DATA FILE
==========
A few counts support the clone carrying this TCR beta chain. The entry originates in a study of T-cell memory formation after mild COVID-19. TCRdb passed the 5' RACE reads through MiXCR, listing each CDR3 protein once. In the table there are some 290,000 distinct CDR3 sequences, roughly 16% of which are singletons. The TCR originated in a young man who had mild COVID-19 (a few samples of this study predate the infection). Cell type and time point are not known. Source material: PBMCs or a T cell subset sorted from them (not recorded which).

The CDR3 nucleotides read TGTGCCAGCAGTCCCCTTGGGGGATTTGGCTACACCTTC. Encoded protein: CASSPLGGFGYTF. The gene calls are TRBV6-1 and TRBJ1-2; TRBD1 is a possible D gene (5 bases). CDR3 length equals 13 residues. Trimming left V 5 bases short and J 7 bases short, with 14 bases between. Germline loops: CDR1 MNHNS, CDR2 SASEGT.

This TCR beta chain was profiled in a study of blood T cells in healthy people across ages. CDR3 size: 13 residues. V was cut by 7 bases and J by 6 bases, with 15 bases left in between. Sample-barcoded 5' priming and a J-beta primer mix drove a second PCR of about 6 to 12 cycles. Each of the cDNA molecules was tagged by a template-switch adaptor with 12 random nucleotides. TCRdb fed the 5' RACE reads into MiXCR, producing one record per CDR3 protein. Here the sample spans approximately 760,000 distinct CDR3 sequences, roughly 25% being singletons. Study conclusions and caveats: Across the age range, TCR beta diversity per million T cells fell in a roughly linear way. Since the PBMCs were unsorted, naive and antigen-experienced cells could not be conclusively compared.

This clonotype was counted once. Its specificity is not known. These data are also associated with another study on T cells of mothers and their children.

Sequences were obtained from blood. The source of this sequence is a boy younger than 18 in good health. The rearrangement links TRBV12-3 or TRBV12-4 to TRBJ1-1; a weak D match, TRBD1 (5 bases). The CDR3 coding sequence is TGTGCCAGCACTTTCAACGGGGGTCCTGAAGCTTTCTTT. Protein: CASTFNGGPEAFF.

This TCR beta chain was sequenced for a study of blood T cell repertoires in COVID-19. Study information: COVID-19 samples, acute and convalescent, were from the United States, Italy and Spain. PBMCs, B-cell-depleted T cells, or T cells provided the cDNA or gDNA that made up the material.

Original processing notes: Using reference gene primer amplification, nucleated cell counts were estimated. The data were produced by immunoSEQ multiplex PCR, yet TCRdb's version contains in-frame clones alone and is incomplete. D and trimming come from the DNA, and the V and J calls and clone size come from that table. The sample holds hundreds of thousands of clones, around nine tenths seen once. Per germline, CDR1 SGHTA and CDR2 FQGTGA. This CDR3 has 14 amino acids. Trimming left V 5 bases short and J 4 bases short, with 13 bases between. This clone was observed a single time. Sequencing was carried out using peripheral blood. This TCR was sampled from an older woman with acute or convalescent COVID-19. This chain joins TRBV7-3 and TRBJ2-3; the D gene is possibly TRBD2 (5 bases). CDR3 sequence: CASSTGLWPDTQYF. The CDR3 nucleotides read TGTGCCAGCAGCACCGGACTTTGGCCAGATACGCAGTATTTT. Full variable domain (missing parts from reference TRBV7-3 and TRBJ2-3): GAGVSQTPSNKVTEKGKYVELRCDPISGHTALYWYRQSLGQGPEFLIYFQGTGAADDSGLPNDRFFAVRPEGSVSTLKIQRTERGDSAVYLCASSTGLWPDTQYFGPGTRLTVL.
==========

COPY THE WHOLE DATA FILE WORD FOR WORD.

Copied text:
A few counts support the clone carrying this TCR beta chain. The entry originates in a study of T-cell memory formation after mild COVID-19. TCRdb passed the 5' RACE reads through MiXCR, listing each CDR3 protein once. In the table there are some 290,000 distinct CDR3 sequences, roughly 16% of which are singletons. The TCR originated in a young man who had mild COVID-19 (a few samples of this study predate the infection). Cell type and time point are not known. Source material: PBMCs or a T cell subset sorted from them (not recorded which).

The CDR3 nucleotides read TGTGCCAGCAGTCCCCTTGGGGGATTTGGCTACACCTTC. Encoded protein: CASSPLGGFGYTF. The gene calls are TRBV6-1 and TRBJ1-2; TRBD1 is a possible D gene (5 bases). CDR3 length equals 13 residues. Trimming left V 5 bases short and J 7 bases short, with 14 bases between. Germline loops: CDR1 MNHNS, CDR2 SASEGT.

This TCR beta chain was profiled in a study of blood T cells in healthy people across ages. CDR3 size: 13 residues. V was cut by 7 bases and J by 6 bases, with 15 bases left in between. Sample-barcoded 5' priming and a J-beta primer mix drove a second PCR of about 6 to 12 cycles. Each of the cDNA molecules was tagged by a template-switch adaptor with 12 random nucleotides. TCRdb fed the 5' RACE reads into MiXCR, producing one record per CDR3 protein. Here the sample spans approximately 760,000 distinct CDR3 sequences, roughly 25% being singletons. Study conclusions and caveats: Across the age range, TCR beta diversity per million T cells fell in a roughly linear way. Since the PBMCs were unsorted, naive and antigen-experienced cells could not be conclusively compared.

This clonotype was counted once. Its specificity is not known. These data are also associated with another study on T cells of mothers and their children.

Sequences were obtained from blood. The source of this sequence is a boy younger than 18 in good health. The rearrangement links TRBV12-3 or TRBV12-4 to TRBJ1-1; a weak D match, TRBD1 (5 bases). The CDR3 coding sequence is TGTGCCAGCACTTTCAACGGGGGTCCTGAAGCTTTCTTT. Protein: CASTFNGGPEAFF.

This TCR beta chain was sequenced for a study of blood T cell repertoires in COVID-19. Study information: COVID-19 samples, acute and convalescent, were from the United States, Italy and Spain. PBMCs, B-cell-depleted T cells, or T cells provided the cDNA or gDNA that made up the material.

Original processing notes: Using reference gene primer amplification, nucleated cell counts were estimated. The data were produced by immunoSEQ multiplex PCR, yet TCRdb's version contains in-frame clones alone and is incomplete. D and trimming come from the DNA, and the V and J calls and clone size come from that table. The sample holds hundreds of thousands of clones, around nine tenths seen once. Per germline, CDR1 SGHTA and CDR2 FQGTGA. This CDR3 has 14 amino acids. Trimming left V 5 bases short and J 4 bases short, with 13 bases between. This clone was observed a single time. Sequencing was carried out using peripheral blood. This TCR was sampled from an older woman with acute or convalescent COVID-19. This chain joins TRBV7-3 and TRBJ2-3; the D gene is possibly TRBD2 (5 bases). CDR3 sequence: CASSTGLWPDTQYF. The CDR3 nucleotides read TGTGCCAGCAGCACCGGACTTTGGCCAGATACGCAGTATTTT. Full variable domain (missing parts from reference TRBV7-3 and TRBJ2-3): GAGVSQTPSNKVTEKGKYVELRCDPISGHTALYWYRQSLGQGPEFLIYFQGTGAADDSGLPNDRFFAVRPEGSVSTLKIQRTERGDSAVYLCASSTGLWPDTQYFGPGTRLTVL.